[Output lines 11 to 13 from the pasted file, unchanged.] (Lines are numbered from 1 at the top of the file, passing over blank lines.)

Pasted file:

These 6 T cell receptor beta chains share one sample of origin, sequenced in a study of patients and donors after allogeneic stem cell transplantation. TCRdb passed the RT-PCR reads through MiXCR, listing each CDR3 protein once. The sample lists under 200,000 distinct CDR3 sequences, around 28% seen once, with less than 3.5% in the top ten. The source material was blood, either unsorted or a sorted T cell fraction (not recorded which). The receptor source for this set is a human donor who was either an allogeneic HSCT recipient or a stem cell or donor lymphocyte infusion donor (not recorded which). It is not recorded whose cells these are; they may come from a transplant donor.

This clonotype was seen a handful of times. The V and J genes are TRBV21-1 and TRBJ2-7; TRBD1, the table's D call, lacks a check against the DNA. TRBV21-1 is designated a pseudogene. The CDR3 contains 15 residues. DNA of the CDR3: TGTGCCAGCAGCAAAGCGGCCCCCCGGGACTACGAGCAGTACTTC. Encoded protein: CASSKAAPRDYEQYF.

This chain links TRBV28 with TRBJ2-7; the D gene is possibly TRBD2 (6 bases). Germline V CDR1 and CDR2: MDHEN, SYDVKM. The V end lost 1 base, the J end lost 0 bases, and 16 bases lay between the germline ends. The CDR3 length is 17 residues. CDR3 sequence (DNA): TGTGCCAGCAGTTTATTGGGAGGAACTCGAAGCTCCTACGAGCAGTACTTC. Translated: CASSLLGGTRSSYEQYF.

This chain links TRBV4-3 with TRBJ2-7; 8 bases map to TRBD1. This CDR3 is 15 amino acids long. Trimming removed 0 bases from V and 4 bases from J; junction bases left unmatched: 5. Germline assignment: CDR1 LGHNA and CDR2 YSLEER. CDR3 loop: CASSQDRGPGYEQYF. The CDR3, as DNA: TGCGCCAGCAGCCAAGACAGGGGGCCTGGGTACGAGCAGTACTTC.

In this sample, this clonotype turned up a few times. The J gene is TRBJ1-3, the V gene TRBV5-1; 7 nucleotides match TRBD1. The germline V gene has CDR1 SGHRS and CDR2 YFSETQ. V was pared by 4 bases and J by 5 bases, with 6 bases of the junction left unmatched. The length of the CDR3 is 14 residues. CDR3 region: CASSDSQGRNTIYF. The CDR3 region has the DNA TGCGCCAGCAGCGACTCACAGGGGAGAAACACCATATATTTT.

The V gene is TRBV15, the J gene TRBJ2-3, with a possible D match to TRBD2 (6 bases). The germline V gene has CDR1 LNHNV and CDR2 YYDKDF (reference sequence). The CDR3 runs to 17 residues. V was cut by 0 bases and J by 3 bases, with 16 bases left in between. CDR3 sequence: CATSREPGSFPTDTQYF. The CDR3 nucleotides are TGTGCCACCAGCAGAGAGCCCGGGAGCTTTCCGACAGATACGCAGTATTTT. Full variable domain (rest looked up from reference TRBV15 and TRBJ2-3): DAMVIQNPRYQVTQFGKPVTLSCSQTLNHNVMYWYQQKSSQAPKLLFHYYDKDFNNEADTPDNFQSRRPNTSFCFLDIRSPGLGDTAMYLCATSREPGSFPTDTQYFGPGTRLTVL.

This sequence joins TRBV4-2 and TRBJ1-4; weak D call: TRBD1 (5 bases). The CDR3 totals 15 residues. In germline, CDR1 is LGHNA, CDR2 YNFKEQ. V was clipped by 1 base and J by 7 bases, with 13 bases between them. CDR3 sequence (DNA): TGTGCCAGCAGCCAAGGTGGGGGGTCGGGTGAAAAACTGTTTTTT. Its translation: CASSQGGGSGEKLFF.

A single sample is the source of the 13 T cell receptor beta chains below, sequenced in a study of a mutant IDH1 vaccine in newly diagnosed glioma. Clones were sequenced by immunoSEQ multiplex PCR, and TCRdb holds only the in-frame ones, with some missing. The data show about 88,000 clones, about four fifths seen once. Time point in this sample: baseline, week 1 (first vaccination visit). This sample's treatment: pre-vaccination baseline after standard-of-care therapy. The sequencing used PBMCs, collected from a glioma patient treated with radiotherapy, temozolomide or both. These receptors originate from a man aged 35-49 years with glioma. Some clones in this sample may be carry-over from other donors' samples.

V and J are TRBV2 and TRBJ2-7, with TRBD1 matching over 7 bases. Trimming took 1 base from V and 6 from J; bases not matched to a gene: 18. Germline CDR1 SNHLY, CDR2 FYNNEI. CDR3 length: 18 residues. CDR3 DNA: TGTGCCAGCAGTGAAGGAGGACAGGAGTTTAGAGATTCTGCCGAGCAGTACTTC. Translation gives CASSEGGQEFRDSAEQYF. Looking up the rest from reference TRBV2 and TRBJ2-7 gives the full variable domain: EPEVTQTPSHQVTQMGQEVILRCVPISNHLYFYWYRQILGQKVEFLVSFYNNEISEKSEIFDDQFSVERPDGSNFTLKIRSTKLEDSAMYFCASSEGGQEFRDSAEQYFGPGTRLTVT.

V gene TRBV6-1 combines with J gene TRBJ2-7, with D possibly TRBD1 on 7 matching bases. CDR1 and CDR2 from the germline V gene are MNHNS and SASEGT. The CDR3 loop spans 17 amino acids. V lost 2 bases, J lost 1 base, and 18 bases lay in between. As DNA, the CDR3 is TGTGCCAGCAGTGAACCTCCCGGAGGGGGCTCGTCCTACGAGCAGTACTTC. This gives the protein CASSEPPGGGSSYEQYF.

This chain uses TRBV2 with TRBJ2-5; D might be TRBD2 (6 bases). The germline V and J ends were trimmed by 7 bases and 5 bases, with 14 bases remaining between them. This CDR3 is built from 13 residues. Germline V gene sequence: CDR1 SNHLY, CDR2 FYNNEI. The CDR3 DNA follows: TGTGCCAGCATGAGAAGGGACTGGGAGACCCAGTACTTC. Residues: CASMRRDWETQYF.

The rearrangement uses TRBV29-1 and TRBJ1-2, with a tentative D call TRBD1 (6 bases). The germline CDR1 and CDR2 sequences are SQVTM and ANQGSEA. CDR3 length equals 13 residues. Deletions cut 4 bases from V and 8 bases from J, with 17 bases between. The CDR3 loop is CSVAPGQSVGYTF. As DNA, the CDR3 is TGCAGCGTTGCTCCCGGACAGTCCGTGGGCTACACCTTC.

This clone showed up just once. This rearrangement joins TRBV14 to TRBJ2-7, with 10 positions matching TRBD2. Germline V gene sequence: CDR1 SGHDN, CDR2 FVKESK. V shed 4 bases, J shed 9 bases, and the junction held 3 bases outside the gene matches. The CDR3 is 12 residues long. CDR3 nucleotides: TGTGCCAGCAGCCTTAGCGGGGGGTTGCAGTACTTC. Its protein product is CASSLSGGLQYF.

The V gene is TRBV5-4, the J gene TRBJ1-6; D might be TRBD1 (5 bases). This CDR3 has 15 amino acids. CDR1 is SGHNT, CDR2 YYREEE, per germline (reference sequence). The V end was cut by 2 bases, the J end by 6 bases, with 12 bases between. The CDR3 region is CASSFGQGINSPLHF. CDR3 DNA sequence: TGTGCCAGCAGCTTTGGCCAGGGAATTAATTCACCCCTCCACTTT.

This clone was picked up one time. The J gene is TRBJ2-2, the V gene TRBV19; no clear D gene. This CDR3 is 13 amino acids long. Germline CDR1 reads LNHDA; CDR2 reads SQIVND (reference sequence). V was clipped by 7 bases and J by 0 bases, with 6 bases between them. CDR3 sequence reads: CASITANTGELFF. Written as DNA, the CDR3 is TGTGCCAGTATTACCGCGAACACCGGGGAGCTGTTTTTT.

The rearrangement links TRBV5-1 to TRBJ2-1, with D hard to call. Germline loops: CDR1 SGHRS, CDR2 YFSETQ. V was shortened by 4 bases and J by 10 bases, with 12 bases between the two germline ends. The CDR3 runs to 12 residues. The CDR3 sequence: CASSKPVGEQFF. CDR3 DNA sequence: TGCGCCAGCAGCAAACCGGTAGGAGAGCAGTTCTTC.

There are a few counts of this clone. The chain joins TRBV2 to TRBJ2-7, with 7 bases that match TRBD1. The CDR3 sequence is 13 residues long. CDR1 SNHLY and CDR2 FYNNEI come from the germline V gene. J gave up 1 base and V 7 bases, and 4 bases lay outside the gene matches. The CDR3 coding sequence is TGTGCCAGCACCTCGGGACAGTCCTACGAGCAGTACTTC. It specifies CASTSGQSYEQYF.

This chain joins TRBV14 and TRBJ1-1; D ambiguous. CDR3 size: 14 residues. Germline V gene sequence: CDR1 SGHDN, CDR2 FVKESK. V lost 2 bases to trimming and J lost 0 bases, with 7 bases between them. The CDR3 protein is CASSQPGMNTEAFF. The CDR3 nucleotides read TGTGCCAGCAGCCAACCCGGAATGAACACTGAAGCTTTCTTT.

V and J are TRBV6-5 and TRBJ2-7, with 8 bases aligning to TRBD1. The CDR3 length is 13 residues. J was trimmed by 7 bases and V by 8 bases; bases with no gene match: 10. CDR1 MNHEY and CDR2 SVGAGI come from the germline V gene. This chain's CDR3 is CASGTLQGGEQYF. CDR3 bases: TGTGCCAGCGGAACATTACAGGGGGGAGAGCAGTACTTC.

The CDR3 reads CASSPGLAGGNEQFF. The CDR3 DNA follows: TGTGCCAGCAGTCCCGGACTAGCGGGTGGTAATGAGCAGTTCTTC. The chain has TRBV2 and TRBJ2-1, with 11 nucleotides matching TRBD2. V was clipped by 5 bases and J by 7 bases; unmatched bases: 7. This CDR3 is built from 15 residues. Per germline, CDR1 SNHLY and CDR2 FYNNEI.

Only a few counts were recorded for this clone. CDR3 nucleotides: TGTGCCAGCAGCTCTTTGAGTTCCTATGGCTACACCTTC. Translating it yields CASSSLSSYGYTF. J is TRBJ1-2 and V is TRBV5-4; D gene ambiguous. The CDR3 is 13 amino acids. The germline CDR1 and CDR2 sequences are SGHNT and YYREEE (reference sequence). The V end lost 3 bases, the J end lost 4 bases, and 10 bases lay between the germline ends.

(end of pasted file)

This chain uses TRBV2 with TRBJ2-5; D might be TRBD2 (6 bases). The germline V and J ends were trimmed by 7 bases and 5 bases, with 14 bases remaining between them. This CDR3 is built from 13 residues. Germline V gene sequence: CDR1 SNHLY, CDR2 FYNNEI. The CDR3 DNA follows: TGTGCCAGCATGAGAAGGGACTGGGAGACCCAGTACTTC. Residues: CASMRRDWETQYF.

The rearrangement uses TRBV29-1 and TRBJ1-2, with a tentative D call TRBD1 (6 bases). The germline CDR1 and CDR2 sequences are SQVTM and ANQGSEA. CDR3 length equals 13 residues. Deletions cut 4 bases from V and 8 bases from J, with 17 bases between. The CDR3 loop is CSVAPGQSVGYTF. As DNA, the CDR3 is TGCAGCGTTGCTCCCGGACAGTCCGTGGGCTACACCTTC.

This clone showed up just once. This rearrangement joins TRBV14 to TRBJ2-7, with 10 positions matching TRBD2. Germline V gene sequence: CDR1 SGHDN, CDR2 FVKESK. V shed 4 bases, J shed 9 bases, and the junction held 3 bases outside the gene matches. The CDR3 is 12 residues long. CDR3 nucleotides: TGTGCCAGCAGCCTTAGCGGGGGGTTGCAGTACTTC. Its protein product is CASSLSGGLQYF.